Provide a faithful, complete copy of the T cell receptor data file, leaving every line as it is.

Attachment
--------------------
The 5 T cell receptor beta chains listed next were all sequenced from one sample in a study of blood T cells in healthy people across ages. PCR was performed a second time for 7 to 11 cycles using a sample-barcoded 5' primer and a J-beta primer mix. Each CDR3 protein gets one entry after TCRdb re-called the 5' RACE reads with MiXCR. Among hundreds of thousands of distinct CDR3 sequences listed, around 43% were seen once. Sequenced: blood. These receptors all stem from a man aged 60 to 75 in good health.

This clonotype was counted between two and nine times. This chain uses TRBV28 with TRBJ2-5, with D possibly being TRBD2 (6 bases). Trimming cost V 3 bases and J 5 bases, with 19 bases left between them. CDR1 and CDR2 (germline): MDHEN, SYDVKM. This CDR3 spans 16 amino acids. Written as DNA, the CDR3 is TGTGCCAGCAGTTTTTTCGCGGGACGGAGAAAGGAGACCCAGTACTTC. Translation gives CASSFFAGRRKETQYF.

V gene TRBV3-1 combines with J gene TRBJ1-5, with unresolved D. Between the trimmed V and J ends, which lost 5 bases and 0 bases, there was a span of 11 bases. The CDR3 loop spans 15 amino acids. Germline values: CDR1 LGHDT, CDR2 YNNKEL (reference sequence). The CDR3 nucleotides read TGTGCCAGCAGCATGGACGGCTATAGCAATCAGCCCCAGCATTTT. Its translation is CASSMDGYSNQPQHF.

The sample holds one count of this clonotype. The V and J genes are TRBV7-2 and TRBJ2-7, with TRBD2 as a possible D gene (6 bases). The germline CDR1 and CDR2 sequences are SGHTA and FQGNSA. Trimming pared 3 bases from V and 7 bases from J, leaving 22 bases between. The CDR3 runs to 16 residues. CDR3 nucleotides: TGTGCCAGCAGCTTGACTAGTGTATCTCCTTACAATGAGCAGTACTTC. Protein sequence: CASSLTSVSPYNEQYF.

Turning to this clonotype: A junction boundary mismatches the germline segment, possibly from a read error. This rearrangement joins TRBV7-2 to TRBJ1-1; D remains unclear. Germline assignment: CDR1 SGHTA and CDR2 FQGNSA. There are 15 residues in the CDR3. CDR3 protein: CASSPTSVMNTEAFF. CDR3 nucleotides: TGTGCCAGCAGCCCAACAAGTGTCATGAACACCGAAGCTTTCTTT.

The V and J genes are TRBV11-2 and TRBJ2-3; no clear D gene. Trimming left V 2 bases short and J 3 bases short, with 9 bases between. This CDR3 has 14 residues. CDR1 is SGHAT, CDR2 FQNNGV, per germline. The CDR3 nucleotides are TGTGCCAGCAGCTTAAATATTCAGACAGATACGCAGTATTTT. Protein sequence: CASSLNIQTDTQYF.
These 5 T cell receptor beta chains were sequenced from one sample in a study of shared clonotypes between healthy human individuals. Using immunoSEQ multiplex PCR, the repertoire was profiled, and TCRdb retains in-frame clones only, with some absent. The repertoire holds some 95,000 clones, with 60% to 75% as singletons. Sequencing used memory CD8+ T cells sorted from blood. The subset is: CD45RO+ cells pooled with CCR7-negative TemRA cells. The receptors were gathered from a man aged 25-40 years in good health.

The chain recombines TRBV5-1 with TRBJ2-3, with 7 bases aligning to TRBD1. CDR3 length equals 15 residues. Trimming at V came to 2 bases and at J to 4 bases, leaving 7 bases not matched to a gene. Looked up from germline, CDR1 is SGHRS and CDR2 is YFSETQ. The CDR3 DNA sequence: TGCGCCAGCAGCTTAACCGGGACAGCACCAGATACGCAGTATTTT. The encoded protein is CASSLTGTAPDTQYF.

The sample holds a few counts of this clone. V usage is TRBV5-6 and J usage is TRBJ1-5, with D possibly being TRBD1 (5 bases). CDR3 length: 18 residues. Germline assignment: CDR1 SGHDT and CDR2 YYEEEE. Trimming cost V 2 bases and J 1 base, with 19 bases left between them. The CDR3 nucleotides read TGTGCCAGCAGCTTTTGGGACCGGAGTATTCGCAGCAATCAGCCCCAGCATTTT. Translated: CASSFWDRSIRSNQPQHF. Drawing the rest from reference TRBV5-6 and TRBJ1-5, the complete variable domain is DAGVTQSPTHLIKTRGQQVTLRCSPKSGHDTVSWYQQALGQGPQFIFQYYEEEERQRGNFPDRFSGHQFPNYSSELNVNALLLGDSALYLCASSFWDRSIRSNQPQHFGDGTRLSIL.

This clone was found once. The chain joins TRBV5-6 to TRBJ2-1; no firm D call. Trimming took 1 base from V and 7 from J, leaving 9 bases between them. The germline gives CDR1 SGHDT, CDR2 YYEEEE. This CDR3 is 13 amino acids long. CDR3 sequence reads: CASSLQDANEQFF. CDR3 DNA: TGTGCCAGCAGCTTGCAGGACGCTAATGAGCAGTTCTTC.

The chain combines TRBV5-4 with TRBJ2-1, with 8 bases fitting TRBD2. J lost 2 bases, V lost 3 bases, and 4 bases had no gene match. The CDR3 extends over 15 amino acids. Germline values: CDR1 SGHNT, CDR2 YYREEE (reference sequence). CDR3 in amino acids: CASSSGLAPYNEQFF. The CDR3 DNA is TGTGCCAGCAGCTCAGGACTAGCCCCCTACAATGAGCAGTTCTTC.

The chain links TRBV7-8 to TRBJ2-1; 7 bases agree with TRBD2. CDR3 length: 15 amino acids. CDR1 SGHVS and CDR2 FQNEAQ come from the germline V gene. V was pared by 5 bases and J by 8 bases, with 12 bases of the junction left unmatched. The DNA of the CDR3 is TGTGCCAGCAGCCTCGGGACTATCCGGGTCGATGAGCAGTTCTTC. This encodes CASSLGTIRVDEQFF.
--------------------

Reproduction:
The 5 T cell receptor beta chains listed next were all sequenced from one sample in a study of blood T cells in healthy people across ages. PCR was performed a second time for 7 to 11 cycles using a sample-barcoded 5' primer and a J-beta primer mix. Each CDR3 protein gets one entry after TCRdb re-called the 5' RACE reads with MiXCR. Among hundreds of thousands of distinct CDR3 sequences listed, around 43% were seen once. Sequenced: blood. These receptors all stem from a man aged 60 to 75 in good health.

This clonotype was counted between two and nine times. This chain uses TRBV28 with TRBJ2-5, with D possibly being TRBD2 (6 bases). Trimming cost V 3 bases and J 5 bases, with 19 bases left between them. CDR1 and CDR2 (germline): MDHEN, SYDVKM. This CDR3 spans 16 amino acids. Written as DNA, the CDR3 is TGTGCCAGCAGTTTTTTCGCGGGACGGAGAAAGGAGACCCAGTACTTC. Translation gives CASSFFAGRRKETQYF.

V gene TRBV3-1 combines with J gene TRBJ1-5, with unresolved D. Between the trimmed V and J ends, which lost 5 bases and 0 bases, there was a span of 11 bases. The CDR3 loop spans 15 amino acids. Germline values: CDR1 LGHDT, CDR2 YNNKEL (reference sequence). The CDR3 nucleotides read TGTGCCAGCAGCATGGACGGCTATAGCAATCAGCCCCAGCATTTT. Its translation is CASSMDGYSNQPQHF.

The sample holds one count of this clonotype. The V and J genes are TRBV7-2 and TRBJ2-7, with TRBD2 as a possible D gene (6 bases). The germline CDR1 and CDR2 sequences are SGHTA and FQGNSA. Trimming pared 3 bases from V and 7 bases from J, leaving 22 bases between. The CDR3 runs to 16 residues. CDR3 nucleotides: TGTGCCAGCAGCTTGACTAGTGTATCTCCTTACAATGAGCAGTACTTC. Protein sequence: CASSLTSVSPYNEQYF.

Turning to this clonotype: A junction boundary mismatches the germline segment, possibly from a read error. This rearrangement joins TRBV7-2 to TRBJ1-1; D remains unclear. Germline assignment: CDR1 SGHTA and CDR2 FQGNSA. There are 15 residues in the CDR3. CDR3 protein: CASSPTSVMNTEAFF. CDR3 nucleotides: TGTGCCAGCAGCCCAACAAGTGTCATGAACACCGAAGCTTTCTTT.

The V and J genes are TRBV11-2 and TRBJ2-3; no clear D gene. Trimming left V 2 bases short and J 3 bases short, with 9 bases between. This CDR3 has 14 residues. CDR1 is SGHAT, CDR2 FQNNGV, per germline. The CDR3 nucleotides are TGTGCCAGCAGCTTAAATATTCAGACAGATACGCAGTATTTT. Protein sequence: CASSLNIQTDTQYF.
These 5 T cell receptor beta chains were sequenced from one sample in a study of shared clonotypes between healthy human individuals. Using immunoSEQ multiplex PCR, the repertoire was profiled, and TCRdb retains in-frame clones only, with some absent. The repertoire holds some 95,000 clones, with 60% to 75% as singletons. Sequencing used memory CD8+ T cells sorted from blood. The subset is: CD45RO+ cells pooled with CCR7-negative TemRA cells. The receptors were gathered from a man aged 25-40 years in good health.

The chain recombines TRBV5-1 with TRBJ2-3, with 7 bases aligning to TRBD1. CDR3 length equals 15 residues. Trimming at V came to 2 bases and at J to 4 bases, leaving 7 bases not matched to a gene. Looked up from germline, CDR1 is SGHRS and CDR2 is YFSETQ. The CDR3 DNA sequence: TGCGCCAGCAGCTTAACCGGGACAGCACCAGATACGCAGTATTTT. The encoded protein is CASSLTGTAPDTQYF.

The sample holds a few counts of this clone. V usage is TRBV5-6 and J usage is TRBJ1-5, with D possibly being TRBD1 (5 bases). CDR3 length: 18 residues. Germline assignment: CDR1 SGHDT and CDR2 YYEEEE. Trimming cost V 2 bases and J 1 base, with 19 bases left between them. The CDR3 nucleotides read TGTGCCAGCAGCTTTTGGGACCGGAGTATTCGCAGCAATCAGCCCCAGCATTTT. Translated: CASSFWDRSIRSNQPQHF. Drawing the rest from reference TRBV5-6 and TRBJ1-5, the complete variable domain is DAGVTQSPTHLIKTRGQQVTLRCSPKSGHDTVSWYQQALGQGPQFIFQYYEEEERQRGNFPDRFSGHQFPNYSSELNVNALLLGDSALYLCASSFWDRSIRSNQPQHFGDGTRLSIL.

This clone was found once. The chain joins TRBV5-6 to TRBJ2-1; no firm D call. Trimming took 1 base from V and 7 from J, leaving 9 bases between them. The germline gives CDR1 SGHDT, CDR2 YYEEEE. This CDR3 is 13 amino acids long. CDR3 sequence reads: CASSLQDANEQFF. CDR3 DNA: TGTGCCAGCAGCTTGCAGGACGCTAATGAGCAGTTCTTC.

The chain combines TRBV5-4 with TRBJ2-1, with 8 bases fitting TRBD2. J lost 2 bases, V lost 3 bases, and 4 bases had no gene match. The CDR3 extends over 15 amino acids. Germline values: CDR1 SGHNT, CDR2 YYREEE (reference sequence). CDR3 in amino acids: CASSSGLAPYNEQFF. The CDR3 DNA is TGTGCCAGCAGCTCAGGACTAGCCCCCTACAATGAGCAGTTCTTC.

The chain links TRBV7-8 to TRBJ2-1; 7 bases agree with TRBD2. CDR3 length: 15 amino acids. CDR1 SGHVS and CDR2 FQNEAQ come from the germline V gene. V was pared by 5 bases and J by 8 bases, with 12 bases of the junction left unmatched. The DNA of the CDR3 is TGTGCCAGCAGCCTCGGGACTATCCGGGTCGATGAGCAGTTCTTC. This encodes CASSLGTIRVDEQFF.